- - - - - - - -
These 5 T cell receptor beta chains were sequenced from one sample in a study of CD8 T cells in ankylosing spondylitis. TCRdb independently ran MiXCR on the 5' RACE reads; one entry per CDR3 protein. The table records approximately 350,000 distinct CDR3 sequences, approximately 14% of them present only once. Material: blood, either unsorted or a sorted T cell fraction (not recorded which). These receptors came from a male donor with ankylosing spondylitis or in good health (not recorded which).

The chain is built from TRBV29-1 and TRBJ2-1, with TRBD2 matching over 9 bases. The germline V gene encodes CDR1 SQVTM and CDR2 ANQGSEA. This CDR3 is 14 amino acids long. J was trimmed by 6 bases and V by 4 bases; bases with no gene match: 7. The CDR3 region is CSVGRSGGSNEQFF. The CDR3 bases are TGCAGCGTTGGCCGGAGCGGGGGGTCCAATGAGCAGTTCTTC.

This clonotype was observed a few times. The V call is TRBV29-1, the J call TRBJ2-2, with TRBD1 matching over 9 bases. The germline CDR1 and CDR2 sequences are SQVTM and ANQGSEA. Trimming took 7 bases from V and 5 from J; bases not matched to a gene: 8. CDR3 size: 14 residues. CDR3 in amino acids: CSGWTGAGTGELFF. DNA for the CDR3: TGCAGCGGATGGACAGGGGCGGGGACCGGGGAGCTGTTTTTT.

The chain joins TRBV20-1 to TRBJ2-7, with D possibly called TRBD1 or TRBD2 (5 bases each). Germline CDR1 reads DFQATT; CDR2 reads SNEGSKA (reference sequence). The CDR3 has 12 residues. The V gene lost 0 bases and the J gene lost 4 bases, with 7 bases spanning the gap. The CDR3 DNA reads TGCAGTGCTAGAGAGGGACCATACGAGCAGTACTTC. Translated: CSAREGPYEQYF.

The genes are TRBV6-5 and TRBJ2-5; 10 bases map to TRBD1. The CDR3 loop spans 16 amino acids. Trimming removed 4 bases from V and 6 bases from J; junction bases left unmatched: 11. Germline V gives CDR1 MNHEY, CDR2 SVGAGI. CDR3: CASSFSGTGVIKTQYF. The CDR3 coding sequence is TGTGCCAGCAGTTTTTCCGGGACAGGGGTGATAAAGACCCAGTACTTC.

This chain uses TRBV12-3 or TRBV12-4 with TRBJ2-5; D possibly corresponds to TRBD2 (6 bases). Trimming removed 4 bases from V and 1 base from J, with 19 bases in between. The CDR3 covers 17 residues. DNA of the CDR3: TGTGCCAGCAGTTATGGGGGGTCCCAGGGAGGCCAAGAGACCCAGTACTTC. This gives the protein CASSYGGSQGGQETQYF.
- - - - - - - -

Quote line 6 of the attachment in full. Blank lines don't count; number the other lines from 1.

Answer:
This chain uses TRBV12-3 or TRBV12-4 with TRBJ2-5; D possibly corresponds to TRBD2 (6 bases). Trimming removed 4 bases from V and 1 base from J, with 19 bases in between. The CDR3 covers 17 residues. DNA of the CDR3: TGTGCCAGCAGTTATGGGGGGTCCCAGGGAGGCCAAGAGACCCAGTACTTC. This gives the protein CASSYGGSQGGQETQYF.